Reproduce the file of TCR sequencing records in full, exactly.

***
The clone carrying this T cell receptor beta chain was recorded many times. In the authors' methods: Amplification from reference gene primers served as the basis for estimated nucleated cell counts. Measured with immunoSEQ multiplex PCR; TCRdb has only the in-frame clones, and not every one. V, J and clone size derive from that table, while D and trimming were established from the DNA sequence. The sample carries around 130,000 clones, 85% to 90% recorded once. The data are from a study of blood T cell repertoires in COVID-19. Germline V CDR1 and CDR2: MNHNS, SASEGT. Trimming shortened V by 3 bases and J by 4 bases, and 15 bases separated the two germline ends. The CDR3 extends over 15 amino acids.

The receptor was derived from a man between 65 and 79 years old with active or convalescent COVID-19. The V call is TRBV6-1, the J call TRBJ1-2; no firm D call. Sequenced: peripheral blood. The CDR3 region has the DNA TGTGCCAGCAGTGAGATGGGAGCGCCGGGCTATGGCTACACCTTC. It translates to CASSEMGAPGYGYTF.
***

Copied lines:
The clone carrying this T cell receptor beta chain was recorded many times. In the authors' methods: Amplification from reference gene primers served as the basis for estimated nucleated cell counts. Measured with immunoSEQ multiplex PCR; TCRdb has only the in-frame clones, and not every one. V, J and clone size derive from that table, while D and trimming were established from the DNA sequence. The sample carries around 130,000 clones, 85% to 90% recorded once. The data are from a study of blood T cell repertoires in COVID-19. Germline V CDR1 and CDR2: MNHNS, SASEGT. Trimming shortened V by 3 bases and J by 4 bases, and 15 bases separated the two germline ends. The CDR3 extends over 15 amino acids.

The receptor was derived from a man between 65 and 79 years old with active or convalescent COVID-19. The V call is TRBV6-1, the J call TRBJ1-2; no firm D call. Sequenced: peripheral blood. The CDR3 region has the DNA TGTGCCAGCAGTGAGATGGGAGCGCCGGGCTATGGCTACACCTTC. It translates to CASSEMGAPGYGYTF.